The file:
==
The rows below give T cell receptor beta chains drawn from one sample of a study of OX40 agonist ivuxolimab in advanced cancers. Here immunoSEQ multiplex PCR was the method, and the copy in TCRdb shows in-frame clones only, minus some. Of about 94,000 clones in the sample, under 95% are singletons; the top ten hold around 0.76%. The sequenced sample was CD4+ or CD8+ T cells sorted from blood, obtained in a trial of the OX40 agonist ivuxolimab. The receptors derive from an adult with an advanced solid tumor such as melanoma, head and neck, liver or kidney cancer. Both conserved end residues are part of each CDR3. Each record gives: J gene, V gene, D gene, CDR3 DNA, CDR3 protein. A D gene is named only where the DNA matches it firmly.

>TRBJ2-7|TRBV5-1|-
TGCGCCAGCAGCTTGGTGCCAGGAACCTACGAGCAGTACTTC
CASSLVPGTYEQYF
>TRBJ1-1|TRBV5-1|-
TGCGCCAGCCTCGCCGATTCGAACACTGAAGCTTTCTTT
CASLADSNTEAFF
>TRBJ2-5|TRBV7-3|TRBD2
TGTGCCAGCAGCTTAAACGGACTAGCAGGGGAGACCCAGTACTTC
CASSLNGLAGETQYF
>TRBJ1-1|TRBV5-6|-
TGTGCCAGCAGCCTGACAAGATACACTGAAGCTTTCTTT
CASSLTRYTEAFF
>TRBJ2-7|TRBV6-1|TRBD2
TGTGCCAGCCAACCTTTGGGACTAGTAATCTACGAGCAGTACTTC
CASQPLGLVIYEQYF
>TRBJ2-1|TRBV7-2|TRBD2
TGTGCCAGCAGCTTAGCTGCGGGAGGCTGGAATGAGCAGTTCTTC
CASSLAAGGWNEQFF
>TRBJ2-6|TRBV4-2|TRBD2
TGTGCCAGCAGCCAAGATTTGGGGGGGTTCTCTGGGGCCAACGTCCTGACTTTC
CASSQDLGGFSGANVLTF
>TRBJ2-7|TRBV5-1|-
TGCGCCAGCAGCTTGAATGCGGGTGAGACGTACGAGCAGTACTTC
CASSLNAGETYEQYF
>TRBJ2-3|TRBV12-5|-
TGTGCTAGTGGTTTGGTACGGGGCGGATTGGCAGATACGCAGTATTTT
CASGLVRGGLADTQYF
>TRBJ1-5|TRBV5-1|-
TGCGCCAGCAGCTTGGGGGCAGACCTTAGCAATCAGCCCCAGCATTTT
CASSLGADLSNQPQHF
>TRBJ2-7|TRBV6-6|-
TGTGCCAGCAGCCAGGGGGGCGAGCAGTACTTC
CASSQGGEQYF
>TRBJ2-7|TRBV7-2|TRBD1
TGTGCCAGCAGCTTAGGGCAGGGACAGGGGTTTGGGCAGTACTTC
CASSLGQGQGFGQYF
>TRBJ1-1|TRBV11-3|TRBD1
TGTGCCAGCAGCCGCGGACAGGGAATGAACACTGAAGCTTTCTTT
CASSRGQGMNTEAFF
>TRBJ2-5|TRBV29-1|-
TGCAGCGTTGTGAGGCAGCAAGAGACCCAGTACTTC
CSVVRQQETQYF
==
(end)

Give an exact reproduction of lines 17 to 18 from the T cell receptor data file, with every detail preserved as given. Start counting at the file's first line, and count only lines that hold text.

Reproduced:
>TRBJ2-1|TRBV7-2|TRBD2
TGTGCCAGCAGCTTAGCTGCGGGAGGCTGGAATGAGCAGTTCTTC